“I knew my feet were freezing, that the summit was going to cost me them. I did not owe my feet to French youth. So I wanted to go down. I asked Maurice what he would do in this case. He told me he would continue. But I felt that if he continued alone he would not come back. It is for him that I did not turn around. This march to the top was not a matter of national prestige, it was a matter of rope. “
These lines, undoubtedly politically incorrect in the patriotic context of the 1950s, were written by Louis Lachenal a few days before his death at the bottom of a crevasse in November 1955, during a banal descent on skis from the Vallée Blanche (massif of Mont-Blanc). Freed from his confidentiality contract imposed for five years by the organizers of the Himalayan expedition, the child of Chamonix intended to give his own version of the feat. And she was much less heroic than that of the famous Annapurna, first 8,000, dictated on his hospital bed by Maurice Herzog with amputated fingers (Lachenal will only lose toes).
Maurice Herzog’s brother takes charge of censorship
“Herzog was leader by a decision of power and not by unchallenged Alpine supremacy” … “He had a very reduced sense of organization”, wrote Lachenal. These lines were not made public until 1996, during a reissue of Vertigo Notebooks, his autobiography published a few months after his death. And after a few serious scissors from Maurice Herzog, who had entrusted his brother Gérard with the task of removing any passage damaging the legend.
The vertigo notebooks published in 1956 were a great bookstore success, despite the unflattering portrait of the mountaineer, revised and corrected by Gérard Herzog. Louis Lachenal is presented as a crazy driver unstable. “Suicidal limit”, explains Charlie Buffet, editorial director of Guérin-Paulsen editions, which has just published the full version, free of Gérard Herzog’s additions (read below). “Already in Annapurna, first 8000, Maurice Herzog called Lachenal an unreliable guy ”, underlines the editor. For a long time mountain columnist in the press, Charlie Buffet had torn from Maurice Herzog a landmark confession about his companion in the rope: “Maybe I was unfair” (Release, May 24, 2000).
For nearly forty years, from 1956 to 1996, the official version will not suffer any challenge, especially as Maurice Herzog had taken Louis Lachenal’s wife and two children under his protection. But everything changes when Michel Guérin, an advertiser who has converted to the edition of mountain books, adds the embarrassing passages in a new edition of Vertigo Notebooks. “At that time, the star of Maurice Herzog, who had become a successful businessman, began to fade in Chamonix, Charlie Buffet explains. Lachenal’s son becomes aware of the manipulation and struggles to obtain the restoration of his father’s memory. “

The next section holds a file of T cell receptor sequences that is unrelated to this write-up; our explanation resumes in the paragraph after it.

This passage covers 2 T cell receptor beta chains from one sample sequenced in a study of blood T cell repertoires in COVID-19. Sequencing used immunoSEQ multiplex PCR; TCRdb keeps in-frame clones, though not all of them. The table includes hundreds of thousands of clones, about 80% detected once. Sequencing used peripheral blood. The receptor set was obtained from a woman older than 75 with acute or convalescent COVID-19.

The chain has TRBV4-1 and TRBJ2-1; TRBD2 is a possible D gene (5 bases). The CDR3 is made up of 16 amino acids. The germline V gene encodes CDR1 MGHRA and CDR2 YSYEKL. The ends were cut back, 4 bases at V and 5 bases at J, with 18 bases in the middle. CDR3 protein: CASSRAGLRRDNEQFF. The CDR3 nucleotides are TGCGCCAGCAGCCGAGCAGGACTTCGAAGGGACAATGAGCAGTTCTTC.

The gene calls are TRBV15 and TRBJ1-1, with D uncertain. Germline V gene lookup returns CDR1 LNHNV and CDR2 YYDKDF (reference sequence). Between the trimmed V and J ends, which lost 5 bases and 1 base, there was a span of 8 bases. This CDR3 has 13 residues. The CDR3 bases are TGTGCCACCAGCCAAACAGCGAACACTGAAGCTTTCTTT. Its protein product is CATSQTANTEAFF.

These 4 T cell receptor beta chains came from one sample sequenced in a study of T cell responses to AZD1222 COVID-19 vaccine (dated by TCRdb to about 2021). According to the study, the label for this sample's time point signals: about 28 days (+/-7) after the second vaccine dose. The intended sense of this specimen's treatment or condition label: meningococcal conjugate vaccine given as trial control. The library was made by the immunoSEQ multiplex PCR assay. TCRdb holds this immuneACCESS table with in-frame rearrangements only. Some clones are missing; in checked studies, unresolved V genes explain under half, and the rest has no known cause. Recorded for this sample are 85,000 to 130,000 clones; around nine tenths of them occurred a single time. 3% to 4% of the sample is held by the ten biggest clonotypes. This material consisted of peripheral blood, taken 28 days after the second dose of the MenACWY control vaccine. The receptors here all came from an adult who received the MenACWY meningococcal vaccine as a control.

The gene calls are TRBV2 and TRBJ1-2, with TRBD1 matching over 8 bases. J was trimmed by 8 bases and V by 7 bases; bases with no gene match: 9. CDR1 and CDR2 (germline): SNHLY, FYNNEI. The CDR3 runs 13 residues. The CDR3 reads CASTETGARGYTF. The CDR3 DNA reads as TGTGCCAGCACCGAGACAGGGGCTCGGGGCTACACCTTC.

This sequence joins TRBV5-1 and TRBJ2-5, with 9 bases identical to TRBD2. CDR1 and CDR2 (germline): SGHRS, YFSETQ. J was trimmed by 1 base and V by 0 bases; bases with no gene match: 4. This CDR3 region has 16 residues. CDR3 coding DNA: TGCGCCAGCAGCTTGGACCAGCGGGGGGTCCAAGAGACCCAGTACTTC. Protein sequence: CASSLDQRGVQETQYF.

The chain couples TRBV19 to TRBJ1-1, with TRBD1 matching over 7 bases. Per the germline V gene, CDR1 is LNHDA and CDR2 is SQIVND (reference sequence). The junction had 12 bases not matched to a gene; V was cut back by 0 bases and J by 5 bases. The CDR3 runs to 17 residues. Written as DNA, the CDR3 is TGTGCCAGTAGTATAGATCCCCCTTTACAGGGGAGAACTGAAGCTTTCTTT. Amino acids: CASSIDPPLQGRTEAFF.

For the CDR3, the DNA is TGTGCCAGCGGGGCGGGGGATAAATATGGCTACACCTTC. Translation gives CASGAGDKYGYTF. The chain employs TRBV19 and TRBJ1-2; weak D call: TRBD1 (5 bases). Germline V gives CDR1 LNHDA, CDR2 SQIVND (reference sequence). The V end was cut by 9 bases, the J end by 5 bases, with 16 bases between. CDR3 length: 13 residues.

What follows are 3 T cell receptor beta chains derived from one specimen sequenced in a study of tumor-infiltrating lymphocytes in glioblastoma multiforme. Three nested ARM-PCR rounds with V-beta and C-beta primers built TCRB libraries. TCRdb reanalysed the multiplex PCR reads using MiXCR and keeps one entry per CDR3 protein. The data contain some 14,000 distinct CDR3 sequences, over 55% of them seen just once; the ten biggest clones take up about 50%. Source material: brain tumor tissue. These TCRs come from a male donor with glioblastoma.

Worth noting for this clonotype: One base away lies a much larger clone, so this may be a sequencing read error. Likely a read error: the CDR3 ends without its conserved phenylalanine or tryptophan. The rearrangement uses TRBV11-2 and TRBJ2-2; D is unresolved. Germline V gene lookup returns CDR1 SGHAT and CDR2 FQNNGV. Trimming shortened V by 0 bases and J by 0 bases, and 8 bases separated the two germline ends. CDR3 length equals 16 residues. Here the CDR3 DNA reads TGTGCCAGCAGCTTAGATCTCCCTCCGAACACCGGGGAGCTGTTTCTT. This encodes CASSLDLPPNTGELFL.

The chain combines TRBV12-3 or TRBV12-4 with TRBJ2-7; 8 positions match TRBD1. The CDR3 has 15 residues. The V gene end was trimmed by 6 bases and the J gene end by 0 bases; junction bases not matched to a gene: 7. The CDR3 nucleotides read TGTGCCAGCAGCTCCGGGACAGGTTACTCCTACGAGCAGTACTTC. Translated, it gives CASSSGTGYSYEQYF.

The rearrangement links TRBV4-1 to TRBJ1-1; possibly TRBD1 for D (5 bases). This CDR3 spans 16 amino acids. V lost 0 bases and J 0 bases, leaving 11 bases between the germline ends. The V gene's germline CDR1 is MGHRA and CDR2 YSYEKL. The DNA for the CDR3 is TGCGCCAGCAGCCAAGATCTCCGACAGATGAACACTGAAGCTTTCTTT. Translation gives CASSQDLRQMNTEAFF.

“Louis Lachenal was one of the greatest mountaineers of his time”
Justice and lawyers get involved, managing to block the marketing of the book. “When I took over the editorial management, we had shelves full of the 1996 edition that we couldn’t sell for legal reasons”, continues the editor. Eight years after the death of Maurice Herzog in 2012, he wanted to celebrate the twenty-five years of the house through a new edition of this founding book, with the original texts, this time stripped of the interpretations of Gérard Herzog, which were still partly there in the 1996 edition.
“The idea is not to relaunch an old controversy, tempers Charlie Buffet, but to do justice to Louis Lachenal who was one of the greatest mountaineers of his time, a cheerful, reliable type and not at all the hothead presented by the Herzogs ”.
The Complete Works of Louis Lachenal
Reminders is the title of the widely illustrated album published in mid-October and featuring all of the texts and photos by Louis Lachenal. If he brings back to life a great mountaineering voice that did not have the tongue in his pocket, he is not limited to the report of the ascent of Annapurna. We find there the story of the first ascent of Mont-Blanc of a very young man in 1942, or his feat on the Eiger (Swiss Alps) with Lionel Terray. But also that of his return to climbing after 1950, despite his missing toes, lost after the Annapurna expedition.